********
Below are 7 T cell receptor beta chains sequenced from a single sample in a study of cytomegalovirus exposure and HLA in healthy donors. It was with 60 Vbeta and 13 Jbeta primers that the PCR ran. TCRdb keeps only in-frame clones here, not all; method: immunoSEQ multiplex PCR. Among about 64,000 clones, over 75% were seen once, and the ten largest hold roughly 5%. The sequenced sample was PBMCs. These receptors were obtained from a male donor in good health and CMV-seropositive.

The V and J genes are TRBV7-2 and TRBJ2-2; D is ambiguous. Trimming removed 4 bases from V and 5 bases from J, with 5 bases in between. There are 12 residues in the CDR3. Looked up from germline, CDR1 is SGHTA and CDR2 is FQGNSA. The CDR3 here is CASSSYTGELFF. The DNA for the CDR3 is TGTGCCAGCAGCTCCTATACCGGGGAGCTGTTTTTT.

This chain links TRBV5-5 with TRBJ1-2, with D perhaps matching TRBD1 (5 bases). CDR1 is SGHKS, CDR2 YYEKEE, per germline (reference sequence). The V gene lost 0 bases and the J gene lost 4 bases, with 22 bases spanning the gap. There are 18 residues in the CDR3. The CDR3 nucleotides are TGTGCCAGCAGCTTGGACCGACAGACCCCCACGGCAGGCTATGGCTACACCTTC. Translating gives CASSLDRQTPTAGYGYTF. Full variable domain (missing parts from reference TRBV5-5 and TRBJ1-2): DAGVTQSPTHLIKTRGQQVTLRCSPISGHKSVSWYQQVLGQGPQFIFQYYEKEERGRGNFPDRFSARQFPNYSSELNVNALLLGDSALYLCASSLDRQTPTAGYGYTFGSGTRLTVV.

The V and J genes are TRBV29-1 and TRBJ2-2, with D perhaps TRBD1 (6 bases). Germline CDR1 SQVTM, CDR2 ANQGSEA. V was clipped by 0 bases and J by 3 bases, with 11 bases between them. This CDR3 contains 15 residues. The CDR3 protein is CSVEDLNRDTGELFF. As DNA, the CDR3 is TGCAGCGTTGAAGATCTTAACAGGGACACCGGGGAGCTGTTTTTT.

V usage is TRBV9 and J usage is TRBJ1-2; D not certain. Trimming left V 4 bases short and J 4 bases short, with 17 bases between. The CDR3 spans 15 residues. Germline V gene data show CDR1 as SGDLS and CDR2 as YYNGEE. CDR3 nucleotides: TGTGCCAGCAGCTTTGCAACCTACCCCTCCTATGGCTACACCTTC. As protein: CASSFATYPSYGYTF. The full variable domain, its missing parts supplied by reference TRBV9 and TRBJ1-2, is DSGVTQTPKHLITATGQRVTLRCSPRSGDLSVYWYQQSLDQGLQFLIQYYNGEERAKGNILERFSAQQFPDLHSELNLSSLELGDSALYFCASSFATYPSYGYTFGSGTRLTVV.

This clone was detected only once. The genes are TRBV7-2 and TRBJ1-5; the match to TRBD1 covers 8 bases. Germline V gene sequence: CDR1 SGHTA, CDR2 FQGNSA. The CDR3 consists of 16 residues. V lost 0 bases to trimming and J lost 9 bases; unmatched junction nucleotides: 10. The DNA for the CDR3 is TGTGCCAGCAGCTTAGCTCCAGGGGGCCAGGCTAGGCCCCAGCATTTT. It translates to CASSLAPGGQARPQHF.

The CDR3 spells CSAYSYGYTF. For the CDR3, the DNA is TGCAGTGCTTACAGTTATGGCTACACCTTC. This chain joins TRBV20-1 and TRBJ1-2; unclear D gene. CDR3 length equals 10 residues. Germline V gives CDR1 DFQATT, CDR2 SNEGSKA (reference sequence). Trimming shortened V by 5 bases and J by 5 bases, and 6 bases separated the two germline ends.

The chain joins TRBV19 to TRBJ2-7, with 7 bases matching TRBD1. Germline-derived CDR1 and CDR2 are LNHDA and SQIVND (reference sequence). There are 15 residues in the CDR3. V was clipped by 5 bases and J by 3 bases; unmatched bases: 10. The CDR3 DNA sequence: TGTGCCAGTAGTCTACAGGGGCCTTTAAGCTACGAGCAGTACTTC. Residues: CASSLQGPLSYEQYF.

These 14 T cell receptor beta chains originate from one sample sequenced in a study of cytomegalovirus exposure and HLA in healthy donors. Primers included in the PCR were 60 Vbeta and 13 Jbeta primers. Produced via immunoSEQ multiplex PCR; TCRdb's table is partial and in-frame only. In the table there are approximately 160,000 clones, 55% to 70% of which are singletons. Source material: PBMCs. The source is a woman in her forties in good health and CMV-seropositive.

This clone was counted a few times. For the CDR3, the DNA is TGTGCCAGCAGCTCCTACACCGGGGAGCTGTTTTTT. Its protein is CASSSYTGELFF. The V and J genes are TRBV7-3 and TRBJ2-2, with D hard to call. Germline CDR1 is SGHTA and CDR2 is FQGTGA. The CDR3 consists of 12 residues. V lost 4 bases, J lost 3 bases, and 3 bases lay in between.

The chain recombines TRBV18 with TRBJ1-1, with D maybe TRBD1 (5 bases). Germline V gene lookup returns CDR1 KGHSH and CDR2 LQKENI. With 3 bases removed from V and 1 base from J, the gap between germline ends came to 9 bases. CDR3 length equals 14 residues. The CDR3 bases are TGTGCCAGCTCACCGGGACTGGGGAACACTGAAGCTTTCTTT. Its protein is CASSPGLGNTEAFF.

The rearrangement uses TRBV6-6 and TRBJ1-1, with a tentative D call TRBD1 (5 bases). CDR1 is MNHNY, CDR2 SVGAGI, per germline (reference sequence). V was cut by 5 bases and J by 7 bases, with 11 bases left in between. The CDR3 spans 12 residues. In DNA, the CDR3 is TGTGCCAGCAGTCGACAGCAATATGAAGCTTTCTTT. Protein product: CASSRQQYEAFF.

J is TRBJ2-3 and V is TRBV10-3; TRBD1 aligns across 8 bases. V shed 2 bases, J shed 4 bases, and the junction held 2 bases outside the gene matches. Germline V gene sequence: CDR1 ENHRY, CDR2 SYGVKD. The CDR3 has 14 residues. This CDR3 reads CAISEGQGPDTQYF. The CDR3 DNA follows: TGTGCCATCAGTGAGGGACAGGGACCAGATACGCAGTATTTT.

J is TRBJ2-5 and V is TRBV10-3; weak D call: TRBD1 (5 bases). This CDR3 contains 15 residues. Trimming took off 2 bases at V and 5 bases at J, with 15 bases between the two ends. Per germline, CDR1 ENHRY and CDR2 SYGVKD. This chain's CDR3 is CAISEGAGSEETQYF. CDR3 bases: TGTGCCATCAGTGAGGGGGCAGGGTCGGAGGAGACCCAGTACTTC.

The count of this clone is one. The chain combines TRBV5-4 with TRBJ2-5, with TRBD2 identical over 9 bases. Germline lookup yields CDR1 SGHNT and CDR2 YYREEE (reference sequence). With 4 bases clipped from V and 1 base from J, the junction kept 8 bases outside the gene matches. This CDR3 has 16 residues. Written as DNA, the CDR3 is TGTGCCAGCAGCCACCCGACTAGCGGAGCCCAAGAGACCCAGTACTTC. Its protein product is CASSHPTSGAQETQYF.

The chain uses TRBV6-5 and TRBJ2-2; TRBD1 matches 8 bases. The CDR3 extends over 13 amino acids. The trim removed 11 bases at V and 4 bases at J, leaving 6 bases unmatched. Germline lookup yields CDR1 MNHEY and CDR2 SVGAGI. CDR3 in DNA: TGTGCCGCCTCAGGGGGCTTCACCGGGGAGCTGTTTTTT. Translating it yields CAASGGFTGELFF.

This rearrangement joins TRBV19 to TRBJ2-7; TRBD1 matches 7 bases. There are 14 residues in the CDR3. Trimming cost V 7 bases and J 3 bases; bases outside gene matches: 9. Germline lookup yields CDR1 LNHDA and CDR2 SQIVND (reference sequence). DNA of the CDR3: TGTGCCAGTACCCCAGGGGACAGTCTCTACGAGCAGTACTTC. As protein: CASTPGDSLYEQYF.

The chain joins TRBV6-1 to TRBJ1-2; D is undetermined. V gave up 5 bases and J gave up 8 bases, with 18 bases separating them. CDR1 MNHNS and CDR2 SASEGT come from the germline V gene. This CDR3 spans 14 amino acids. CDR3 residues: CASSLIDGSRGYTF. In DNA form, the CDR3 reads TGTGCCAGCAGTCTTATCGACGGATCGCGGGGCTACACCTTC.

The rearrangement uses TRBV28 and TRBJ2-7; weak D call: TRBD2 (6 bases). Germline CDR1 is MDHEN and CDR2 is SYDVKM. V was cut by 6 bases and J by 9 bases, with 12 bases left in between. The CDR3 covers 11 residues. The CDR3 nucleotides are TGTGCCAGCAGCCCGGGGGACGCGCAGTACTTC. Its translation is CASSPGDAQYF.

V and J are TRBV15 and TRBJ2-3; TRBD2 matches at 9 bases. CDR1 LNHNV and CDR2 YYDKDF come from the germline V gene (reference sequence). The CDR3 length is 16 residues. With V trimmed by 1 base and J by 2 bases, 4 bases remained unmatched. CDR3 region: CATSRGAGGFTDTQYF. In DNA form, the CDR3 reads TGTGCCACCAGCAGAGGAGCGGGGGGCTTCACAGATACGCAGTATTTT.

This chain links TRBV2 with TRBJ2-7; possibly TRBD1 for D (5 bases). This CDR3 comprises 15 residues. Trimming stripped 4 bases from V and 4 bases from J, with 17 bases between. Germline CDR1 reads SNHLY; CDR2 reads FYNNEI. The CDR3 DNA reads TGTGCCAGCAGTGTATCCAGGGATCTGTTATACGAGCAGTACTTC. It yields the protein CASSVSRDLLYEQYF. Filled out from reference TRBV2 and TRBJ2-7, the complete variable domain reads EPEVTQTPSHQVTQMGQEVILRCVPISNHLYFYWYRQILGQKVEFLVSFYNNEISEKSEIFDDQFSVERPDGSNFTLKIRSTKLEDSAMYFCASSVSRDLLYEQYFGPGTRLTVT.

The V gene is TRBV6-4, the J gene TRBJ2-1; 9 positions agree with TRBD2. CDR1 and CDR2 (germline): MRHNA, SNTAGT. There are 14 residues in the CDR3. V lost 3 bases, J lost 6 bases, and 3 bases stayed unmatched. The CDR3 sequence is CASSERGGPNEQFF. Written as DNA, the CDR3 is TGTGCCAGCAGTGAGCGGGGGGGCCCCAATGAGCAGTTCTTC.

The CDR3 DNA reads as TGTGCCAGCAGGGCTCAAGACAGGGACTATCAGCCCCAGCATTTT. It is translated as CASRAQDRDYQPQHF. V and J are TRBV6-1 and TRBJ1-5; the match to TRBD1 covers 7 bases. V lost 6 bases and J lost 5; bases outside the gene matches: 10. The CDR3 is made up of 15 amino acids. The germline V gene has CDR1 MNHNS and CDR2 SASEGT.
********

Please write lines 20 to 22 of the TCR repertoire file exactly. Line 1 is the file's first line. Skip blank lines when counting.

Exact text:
V and J are TRBV15 and TRBJ2-3; TRBD2 matches at 9 bases. CDR1 LNHNV and CDR2 YYDKDF come from the germline V gene (reference sequence). The CDR3 length is 16 residues. With V trimmed by 1 base and J by 2 bases, 4 bases remained unmatched. CDR3 region: CATSRGAGGFTDTQYF. In DNA form, the CDR3 reads TGTGCCACCAGCAGAGGAGCGGGGGGCTTCACAGATACGCAGTATTTT.

This chain links TRBV2 with TRBJ2-7; possibly TRBD1 for D (5 bases). This CDR3 comprises 15 residues. Trimming stripped 4 bases from V and 4 bases from J, with 17 bases between. Germline CDR1 reads SNHLY; CDR2 reads FYNNEI. The CDR3 DNA reads TGTGCCAGCAGTGTATCCAGGGATCTGTTATACGAGCAGTACTTC. It yields the protein CASSVSRDLLYEQYF. Filled out from reference TRBV2 and TRBJ2-7, the complete variable domain reads EPEVTQTPSHQVTQMGQEVILRCVPISNHLYFYWYRQILGQKVEFLVSFYNNEISEKSEIFDDQFSVERPDGSNFTLKIRSTKLEDSAMYFCASSVSRDLLYEQYFGPGTRLTVT.

The V gene is TRBV6-4, the J gene TRBJ2-1; 9 positions agree with TRBD2. CDR1 and CDR2 (germline): MRHNA, SNTAGT. There are 14 residues in the CDR3. V lost 3 bases, J lost 6 bases, and 3 bases stayed unmatched. The CDR3 sequence is CASSERGGPNEQFF. Written as DNA, the CDR3 is TGTGCCAGCAGTGAGCGGGGGGGCCCCAATGAGCAGTTCTTC.